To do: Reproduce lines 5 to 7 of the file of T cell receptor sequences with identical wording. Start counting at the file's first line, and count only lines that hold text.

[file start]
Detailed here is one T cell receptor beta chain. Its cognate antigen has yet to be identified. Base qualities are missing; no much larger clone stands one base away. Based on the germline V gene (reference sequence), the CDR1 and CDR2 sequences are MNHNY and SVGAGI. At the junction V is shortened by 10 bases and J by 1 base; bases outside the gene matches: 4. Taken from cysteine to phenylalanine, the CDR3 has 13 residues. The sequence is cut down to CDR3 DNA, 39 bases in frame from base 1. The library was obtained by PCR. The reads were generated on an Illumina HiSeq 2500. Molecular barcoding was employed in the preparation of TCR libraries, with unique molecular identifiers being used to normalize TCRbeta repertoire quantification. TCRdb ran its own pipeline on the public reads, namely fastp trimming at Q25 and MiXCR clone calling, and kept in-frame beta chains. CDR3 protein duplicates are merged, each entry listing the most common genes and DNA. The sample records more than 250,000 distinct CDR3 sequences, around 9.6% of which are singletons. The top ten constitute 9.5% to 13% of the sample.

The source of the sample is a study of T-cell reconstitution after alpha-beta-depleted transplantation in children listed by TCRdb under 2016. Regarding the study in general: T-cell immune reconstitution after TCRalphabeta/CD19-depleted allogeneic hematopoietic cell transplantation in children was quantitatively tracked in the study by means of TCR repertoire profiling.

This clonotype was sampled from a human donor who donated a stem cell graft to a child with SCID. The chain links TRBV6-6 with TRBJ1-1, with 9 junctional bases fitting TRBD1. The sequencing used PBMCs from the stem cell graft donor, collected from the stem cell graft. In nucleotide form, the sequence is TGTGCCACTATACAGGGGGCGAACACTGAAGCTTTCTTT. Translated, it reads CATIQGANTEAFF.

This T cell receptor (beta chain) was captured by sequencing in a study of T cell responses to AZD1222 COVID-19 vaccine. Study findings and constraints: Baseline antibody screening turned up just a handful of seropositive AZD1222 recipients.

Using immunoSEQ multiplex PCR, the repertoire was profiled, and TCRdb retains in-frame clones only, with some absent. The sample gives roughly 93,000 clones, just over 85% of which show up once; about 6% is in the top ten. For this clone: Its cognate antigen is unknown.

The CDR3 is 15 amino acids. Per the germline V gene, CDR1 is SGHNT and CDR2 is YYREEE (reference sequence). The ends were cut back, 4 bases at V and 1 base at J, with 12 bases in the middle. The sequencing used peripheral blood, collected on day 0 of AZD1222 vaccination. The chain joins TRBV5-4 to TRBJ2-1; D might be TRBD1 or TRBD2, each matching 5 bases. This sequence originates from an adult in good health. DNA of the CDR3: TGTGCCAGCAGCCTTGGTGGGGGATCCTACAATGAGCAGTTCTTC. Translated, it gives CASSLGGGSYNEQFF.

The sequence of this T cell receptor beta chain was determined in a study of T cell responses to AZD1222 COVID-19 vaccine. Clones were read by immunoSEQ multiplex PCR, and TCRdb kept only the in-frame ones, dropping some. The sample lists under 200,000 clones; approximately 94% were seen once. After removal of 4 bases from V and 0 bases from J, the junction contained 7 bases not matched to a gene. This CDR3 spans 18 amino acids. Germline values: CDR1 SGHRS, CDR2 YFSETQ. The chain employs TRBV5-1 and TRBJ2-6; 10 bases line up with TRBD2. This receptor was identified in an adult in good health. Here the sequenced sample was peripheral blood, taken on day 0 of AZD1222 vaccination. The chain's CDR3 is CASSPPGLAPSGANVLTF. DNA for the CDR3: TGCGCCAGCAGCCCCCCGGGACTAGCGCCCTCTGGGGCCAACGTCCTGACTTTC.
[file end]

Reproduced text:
Using immunoSEQ multiplex PCR, the repertoire was profiled, and TCRdb retains in-frame clones only, with some absent. The sample gives roughly 93,000 clones, just over 85% of which show up once; about 6% is in the top ten. For this clone: Its cognate antigen is unknown.

The CDR3 is 15 amino acids. Per the germline V gene, CDR1 is SGHNT and CDR2 is YYREEE (reference sequence). The ends were cut back, 4 bases at V and 1 base at J, with 12 bases in the middle. The sequencing used peripheral blood, collected on day 0 of AZD1222 vaccination. The chain joins TRBV5-4 to TRBJ2-1; D might be TRBD1 or TRBD2, each matching 5 bases. This sequence originates from an adult in good health. DNA of the CDR3: TGTGCCAGCAGCCTTGGTGGGGGATCCTACAATGAGCAGTTCTTC. Translated, it gives CASSLGGGSYNEQFF.

The sequence of this T cell receptor beta chain was determined in a study of T cell responses to AZD1222 COVID-19 vaccine. Clones were read by immunoSEQ multiplex PCR, and TCRdb kept only the in-frame ones, dropping some. The sample lists under 200,000 clones; approximately 94% were seen once. After removal of 4 bases from V and 0 bases from J, the junction contained 7 bases not matched to a gene. This CDR3 spans 18 amino acids. Germline values: CDR1 SGHRS, CDR2 YFSETQ. The chain employs TRBV5-1 and TRBJ2-6; 10 bases line up with TRBD2. This receptor was identified in an adult in good health. Here the sequenced sample was peripheral blood, taken on day 0 of AZD1222 vaccination. The chain's CDR3 is CASSPPGLAPSGANVLTF. DNA for the CDR3: TGCGCCAGCAGCCCCCCGGGACTAGCGCCCTCTGGGGCCAACGTCCTGACTTTC.